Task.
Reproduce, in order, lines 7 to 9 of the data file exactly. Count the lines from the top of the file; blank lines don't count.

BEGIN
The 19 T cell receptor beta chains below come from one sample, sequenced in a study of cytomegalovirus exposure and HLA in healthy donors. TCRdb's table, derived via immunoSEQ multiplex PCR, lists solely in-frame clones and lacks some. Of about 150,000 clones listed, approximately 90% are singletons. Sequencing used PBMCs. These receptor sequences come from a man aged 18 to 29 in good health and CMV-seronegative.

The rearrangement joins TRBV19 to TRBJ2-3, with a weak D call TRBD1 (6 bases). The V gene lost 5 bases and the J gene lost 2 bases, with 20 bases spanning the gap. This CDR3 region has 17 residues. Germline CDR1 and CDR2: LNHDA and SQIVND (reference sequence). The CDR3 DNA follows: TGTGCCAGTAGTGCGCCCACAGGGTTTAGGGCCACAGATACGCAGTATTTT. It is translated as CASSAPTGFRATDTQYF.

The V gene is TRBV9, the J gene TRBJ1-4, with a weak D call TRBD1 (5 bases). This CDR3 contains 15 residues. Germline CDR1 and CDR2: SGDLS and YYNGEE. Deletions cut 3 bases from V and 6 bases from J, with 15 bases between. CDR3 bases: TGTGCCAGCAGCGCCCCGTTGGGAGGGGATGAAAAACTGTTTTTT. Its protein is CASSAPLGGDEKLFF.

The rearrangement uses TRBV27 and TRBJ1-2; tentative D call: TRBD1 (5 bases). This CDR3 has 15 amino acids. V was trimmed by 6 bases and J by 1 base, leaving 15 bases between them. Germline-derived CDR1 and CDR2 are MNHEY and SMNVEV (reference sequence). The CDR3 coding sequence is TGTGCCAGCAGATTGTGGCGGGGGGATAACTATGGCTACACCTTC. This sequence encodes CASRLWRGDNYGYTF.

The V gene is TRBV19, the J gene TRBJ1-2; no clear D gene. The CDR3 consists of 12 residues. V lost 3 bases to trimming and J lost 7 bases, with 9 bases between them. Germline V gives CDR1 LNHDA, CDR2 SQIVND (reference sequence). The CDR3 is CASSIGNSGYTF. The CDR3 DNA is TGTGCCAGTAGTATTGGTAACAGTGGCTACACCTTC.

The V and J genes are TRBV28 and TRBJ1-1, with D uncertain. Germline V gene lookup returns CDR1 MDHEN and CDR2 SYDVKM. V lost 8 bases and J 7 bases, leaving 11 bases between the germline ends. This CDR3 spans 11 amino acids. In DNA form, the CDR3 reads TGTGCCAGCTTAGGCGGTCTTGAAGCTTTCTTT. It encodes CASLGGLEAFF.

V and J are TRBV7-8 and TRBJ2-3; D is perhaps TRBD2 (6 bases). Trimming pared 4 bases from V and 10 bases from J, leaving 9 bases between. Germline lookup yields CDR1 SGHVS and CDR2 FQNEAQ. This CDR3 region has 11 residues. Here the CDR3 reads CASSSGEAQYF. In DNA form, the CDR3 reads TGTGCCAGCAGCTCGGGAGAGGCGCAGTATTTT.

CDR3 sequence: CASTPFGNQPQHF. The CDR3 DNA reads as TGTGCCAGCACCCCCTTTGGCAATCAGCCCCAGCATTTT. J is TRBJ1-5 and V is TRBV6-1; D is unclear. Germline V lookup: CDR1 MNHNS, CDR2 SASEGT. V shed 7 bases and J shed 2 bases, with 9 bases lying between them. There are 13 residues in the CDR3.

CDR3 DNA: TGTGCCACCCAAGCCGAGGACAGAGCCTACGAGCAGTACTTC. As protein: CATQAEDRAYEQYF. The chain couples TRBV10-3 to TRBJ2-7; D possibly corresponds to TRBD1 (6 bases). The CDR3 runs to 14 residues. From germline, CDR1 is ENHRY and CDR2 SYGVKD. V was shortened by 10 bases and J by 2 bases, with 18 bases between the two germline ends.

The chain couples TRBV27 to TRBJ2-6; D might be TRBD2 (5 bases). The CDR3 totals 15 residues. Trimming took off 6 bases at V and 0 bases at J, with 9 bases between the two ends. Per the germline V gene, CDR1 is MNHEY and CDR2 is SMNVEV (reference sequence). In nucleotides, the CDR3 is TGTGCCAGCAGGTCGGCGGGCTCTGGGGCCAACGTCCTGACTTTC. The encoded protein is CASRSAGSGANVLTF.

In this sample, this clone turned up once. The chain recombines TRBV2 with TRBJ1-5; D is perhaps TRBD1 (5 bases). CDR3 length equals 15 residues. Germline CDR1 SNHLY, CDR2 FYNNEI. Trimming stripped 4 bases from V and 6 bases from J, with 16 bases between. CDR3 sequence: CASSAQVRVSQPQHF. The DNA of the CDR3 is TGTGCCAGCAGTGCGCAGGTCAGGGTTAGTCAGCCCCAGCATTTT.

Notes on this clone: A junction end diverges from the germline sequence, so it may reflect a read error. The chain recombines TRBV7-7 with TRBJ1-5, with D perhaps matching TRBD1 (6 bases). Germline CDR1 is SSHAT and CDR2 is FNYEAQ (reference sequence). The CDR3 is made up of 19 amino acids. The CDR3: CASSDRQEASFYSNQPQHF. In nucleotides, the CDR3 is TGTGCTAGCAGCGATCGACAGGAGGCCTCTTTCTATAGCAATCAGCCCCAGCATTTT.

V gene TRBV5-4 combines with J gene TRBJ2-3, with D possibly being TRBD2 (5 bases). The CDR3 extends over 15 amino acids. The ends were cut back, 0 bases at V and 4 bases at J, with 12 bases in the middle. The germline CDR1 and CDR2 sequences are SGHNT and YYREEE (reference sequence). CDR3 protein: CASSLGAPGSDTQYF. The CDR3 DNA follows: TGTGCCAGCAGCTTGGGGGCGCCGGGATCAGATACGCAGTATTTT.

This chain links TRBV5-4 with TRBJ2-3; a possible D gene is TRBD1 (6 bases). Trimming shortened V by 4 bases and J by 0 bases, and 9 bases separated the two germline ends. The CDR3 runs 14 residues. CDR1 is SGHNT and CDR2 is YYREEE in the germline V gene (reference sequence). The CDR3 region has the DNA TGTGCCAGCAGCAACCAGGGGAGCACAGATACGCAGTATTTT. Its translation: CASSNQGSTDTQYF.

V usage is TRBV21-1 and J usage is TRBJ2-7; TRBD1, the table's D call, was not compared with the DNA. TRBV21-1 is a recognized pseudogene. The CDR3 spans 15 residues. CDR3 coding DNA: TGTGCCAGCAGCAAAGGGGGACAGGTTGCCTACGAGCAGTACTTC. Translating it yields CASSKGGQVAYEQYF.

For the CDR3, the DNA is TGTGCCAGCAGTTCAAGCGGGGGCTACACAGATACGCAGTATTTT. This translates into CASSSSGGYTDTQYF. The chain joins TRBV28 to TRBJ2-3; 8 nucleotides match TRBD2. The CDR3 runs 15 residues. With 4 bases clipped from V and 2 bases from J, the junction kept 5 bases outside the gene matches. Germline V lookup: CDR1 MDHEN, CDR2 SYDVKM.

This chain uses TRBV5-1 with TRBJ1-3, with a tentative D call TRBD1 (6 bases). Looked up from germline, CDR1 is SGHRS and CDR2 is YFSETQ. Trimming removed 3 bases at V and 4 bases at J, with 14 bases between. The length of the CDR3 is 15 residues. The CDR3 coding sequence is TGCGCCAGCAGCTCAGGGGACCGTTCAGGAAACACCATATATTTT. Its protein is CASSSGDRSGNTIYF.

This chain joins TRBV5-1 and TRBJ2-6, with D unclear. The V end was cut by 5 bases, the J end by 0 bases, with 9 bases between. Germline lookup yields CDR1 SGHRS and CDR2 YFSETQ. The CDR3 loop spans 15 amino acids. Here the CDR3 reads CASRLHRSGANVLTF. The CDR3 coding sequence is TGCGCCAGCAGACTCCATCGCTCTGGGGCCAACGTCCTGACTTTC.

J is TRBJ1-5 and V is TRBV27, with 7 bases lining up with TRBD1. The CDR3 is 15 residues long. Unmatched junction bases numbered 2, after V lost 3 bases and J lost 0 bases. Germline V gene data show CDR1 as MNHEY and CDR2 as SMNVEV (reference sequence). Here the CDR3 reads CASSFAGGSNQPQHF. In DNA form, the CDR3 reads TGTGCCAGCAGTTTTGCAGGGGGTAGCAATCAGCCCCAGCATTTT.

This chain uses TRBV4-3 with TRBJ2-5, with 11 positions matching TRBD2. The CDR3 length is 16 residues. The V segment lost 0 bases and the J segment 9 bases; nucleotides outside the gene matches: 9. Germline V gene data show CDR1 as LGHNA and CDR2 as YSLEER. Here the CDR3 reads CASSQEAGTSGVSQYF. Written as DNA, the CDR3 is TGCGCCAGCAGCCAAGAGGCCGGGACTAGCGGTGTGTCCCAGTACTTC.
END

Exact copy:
V and J are TRBV7-8 and TRBJ2-3; D is perhaps TRBD2 (6 bases). Trimming pared 4 bases from V and 10 bases from J, leaving 9 bases between. Germline lookup yields CDR1 SGHVS and CDR2 FQNEAQ. This CDR3 region has 11 residues. Here the CDR3 reads CASSSGEAQYF. In DNA form, the CDR3 reads TGTGCCAGCAGCTCGGGAGAGGCGCAGTATTTT.

CDR3 sequence: CASTPFGNQPQHF. The CDR3 DNA reads as TGTGCCAGCACCCCCTTTGGCAATCAGCCCCAGCATTTT. J is TRBJ1-5 and V is TRBV6-1; D is unclear. Germline V lookup: CDR1 MNHNS, CDR2 SASEGT. V shed 7 bases and J shed 2 bases, with 9 bases lying between them. There are 13 residues in the CDR3.

CDR3 DNA: TGTGCCACCCAAGCCGAGGACAGAGCCTACGAGCAGTACTTC. As protein: CATQAEDRAYEQYF. The chain couples TRBV10-3 to TRBJ2-7; D possibly corresponds to TRBD1 (6 bases). The CDR3 runs to 14 residues. From germline, CDR1 is ENHRY and CDR2 SYGVKD. V was shortened by 10 bases and J by 2 bases, with 18 bases between the two germline ends.